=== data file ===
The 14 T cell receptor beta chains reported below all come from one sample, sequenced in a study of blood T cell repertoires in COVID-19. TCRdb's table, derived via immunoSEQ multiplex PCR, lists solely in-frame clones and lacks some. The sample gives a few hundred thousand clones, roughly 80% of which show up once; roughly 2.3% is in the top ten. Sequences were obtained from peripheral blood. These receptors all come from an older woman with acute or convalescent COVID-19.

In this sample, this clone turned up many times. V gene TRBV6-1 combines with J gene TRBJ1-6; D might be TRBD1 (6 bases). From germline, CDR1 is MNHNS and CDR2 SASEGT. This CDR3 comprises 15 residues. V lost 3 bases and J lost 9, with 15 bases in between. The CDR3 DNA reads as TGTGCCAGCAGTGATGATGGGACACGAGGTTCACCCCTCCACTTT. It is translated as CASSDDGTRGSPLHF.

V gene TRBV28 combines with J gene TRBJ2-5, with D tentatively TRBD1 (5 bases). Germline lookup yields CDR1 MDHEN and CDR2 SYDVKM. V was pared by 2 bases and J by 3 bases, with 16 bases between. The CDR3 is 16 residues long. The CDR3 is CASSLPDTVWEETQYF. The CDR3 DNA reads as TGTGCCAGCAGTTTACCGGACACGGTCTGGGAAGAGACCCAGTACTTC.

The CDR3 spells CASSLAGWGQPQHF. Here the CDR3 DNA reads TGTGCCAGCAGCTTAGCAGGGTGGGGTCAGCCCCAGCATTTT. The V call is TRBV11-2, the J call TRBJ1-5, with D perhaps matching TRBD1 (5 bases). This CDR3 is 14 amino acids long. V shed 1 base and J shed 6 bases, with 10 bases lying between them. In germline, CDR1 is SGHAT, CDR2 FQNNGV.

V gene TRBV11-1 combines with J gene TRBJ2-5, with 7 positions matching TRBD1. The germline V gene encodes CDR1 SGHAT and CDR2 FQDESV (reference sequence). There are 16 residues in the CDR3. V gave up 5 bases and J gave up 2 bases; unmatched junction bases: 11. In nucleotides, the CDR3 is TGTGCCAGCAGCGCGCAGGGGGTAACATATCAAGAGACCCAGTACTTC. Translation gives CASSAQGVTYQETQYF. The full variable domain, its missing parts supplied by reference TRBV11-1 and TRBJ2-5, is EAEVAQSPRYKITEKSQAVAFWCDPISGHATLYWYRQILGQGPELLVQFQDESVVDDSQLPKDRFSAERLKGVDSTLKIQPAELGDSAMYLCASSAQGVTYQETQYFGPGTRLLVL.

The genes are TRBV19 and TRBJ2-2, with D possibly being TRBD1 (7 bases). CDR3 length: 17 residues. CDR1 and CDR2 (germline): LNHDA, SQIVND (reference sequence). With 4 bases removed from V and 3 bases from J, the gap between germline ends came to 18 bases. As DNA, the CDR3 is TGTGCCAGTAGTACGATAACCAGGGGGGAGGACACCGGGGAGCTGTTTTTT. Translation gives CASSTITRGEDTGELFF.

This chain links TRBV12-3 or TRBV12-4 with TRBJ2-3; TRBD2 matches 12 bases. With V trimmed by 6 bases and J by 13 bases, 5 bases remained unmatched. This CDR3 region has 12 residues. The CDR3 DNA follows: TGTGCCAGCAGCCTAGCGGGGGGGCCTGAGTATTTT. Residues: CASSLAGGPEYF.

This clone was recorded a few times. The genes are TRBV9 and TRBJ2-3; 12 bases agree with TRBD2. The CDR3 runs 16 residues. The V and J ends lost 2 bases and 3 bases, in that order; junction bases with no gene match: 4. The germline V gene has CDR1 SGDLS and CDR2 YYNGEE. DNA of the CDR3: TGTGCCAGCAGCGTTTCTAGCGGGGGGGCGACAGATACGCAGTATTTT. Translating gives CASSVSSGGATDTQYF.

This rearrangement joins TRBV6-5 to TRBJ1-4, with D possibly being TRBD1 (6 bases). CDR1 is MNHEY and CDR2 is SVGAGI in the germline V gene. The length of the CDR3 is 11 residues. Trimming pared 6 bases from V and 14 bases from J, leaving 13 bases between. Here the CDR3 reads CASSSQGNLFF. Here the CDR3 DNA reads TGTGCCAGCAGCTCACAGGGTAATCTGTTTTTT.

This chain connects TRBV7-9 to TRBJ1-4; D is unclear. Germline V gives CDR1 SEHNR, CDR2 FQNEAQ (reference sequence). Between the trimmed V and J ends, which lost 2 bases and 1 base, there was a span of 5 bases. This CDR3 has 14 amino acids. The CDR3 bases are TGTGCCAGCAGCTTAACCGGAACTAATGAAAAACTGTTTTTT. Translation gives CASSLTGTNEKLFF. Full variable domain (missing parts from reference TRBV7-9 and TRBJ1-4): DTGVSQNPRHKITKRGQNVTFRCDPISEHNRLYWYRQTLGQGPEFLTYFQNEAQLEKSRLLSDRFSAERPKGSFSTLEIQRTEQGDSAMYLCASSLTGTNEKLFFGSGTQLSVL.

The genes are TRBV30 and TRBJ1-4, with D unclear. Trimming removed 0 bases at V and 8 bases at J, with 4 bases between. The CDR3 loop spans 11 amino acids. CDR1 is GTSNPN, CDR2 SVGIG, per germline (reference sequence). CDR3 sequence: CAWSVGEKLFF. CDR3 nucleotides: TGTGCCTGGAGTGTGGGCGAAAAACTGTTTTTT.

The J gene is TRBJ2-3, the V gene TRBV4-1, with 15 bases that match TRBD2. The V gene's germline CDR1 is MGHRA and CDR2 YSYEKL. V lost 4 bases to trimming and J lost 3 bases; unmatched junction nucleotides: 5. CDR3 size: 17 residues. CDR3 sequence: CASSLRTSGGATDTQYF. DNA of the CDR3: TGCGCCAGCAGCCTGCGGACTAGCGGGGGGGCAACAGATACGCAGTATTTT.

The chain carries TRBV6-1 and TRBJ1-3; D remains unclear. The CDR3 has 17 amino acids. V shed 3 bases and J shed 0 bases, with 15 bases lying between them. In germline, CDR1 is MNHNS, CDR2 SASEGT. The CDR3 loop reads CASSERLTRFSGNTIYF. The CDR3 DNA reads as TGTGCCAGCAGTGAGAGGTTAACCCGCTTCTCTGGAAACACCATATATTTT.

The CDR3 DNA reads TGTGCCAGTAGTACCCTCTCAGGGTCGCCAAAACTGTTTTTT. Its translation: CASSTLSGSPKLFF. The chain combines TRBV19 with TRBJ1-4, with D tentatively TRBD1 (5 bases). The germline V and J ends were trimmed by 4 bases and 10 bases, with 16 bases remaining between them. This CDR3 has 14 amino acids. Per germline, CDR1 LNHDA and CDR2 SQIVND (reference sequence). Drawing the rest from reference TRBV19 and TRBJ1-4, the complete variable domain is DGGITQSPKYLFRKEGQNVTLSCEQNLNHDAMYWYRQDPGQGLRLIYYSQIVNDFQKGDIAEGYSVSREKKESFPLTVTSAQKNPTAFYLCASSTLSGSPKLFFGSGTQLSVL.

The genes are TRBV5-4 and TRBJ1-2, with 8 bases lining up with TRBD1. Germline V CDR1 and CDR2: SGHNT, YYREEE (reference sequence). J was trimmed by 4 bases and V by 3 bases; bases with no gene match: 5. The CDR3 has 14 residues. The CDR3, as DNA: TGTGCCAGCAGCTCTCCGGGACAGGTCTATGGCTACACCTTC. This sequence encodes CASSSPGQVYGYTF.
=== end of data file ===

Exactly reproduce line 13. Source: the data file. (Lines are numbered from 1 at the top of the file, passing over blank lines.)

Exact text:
The chain carries TRBV6-1 and TRBJ1-3; D remains unclear. The CDR3 has 17 amino acids. V shed 3 bases and J shed 0 bases, with 15 bases lying between them. In germline, CDR1 is MNHNS, CDR2 SASEGT. The CDR3 loop reads CASSERLTRFSGNTIYF. The CDR3 DNA reads as TGTGCCAGCAGTGAGAGGTTAACCCGCTTCTCTGGAAACACCATATATTTT.